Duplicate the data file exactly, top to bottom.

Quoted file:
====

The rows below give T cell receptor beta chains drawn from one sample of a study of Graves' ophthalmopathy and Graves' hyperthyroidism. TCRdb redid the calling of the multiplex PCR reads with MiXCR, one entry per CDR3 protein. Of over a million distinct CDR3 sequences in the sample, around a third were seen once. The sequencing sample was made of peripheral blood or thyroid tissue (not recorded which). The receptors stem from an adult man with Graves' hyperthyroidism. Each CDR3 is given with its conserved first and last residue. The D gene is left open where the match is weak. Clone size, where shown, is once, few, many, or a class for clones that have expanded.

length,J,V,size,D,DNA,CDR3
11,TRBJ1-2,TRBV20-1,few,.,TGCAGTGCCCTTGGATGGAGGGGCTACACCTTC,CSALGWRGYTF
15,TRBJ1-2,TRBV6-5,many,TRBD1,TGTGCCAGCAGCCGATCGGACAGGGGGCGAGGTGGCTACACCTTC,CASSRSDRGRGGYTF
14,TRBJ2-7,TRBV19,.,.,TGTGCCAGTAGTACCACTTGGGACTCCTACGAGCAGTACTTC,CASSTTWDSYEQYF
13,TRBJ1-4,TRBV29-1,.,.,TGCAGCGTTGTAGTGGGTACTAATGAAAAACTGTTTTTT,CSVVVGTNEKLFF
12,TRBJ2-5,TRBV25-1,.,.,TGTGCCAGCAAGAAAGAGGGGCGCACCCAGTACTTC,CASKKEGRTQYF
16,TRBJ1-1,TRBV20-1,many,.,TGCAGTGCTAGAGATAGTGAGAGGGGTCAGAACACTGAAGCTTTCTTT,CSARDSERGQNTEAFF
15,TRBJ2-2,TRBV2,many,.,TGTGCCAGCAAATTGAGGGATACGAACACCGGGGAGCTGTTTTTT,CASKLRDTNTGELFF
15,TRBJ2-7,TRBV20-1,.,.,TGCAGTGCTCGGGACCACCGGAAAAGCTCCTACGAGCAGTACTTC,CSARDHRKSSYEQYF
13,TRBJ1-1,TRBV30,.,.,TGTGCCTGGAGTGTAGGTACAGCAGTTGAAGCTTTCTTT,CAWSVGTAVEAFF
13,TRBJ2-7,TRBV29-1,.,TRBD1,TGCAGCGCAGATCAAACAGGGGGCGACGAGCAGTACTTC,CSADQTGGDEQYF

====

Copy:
The rows below give T cell receptor beta chains drawn from one sample of a study of Graves' ophthalmopathy and Graves' hyperthyroidism. TCRdb redid the calling of the multiplex PCR reads with MiXCR, one entry per CDR3 protein. Of over a million distinct CDR3 sequences in the sample, around a third were seen once. The sequencing sample was made of peripheral blood or thyroid tissue (not recorded which). The receptors stem from an adult man with Graves' hyperthyroidism. Each CDR3 is given with its conserved first and last residue. The D gene is left open where the match is weak. Clone size, where shown, is once, few, many, or a class for clones that have expanded.

length,J,V,size,D,DNA,CDR3
11,TRBJ1-2,TRBV20-1,few,.,TGCAGTGCCCTTGGATGGAGGGGCTACACCTTC,CSALGWRGYTF
15,TRBJ1-2,TRBV6-5,many,TRBD1,TGTGCCAGCAGCCGATCGGACAGGGGGCGAGGTGGCTACACCTTC,CASSRSDRGRGGYTF
14,TRBJ2-7,TRBV19,.,.,TGTGCCAGTAGTACCACTTGGGACTCCTACGAGCAGTACTTC,CASSTTWDSYEQYF
13,TRBJ1-4,TRBV29-1,.,.,TGCAGCGTTGTAGTGGGTACTAATGAAAAACTGTTTTTT,CSVVVGTNEKLFF
12,TRBJ2-5,TRBV25-1,.,.,TGTGCCAGCAAGAAAGAGGGGCGCACCCAGTACTTC,CASKKEGRTQYF
16,TRBJ1-1,TRBV20-1,many,.,TGCAGTGCTAGAGATAGTGAGAGGGGTCAGAACACTGAAGCTTTCTTT,CSARDSERGQNTEAFF
15,TRBJ2-2,TRBV2,many,.,TGTGCCAGCAAATTGAGGGATACGAACACCGGGGAGCTGTTTTTT,CASKLRDTNTGELFF
15,TRBJ2-7,TRBV20-1,.,.,TGCAGTGCTCGGGACCACCGGAAAAGCTCCTACGAGCAGTACTTC,CSARDHRKSSYEQYF
13,TRBJ1-1,TRBV30,.,.,TGTGCCTGGAGTGTAGGTACAGCAGTTGAAGCTTTCTTT,CAWSVGTAVEAFF
13,TRBJ2-7,TRBV29-1,.,TRBD1,TGCAGCGCAGATCAAACAGGGGGCGACGAGCAGTACTTC,CSADQTGGDEQYF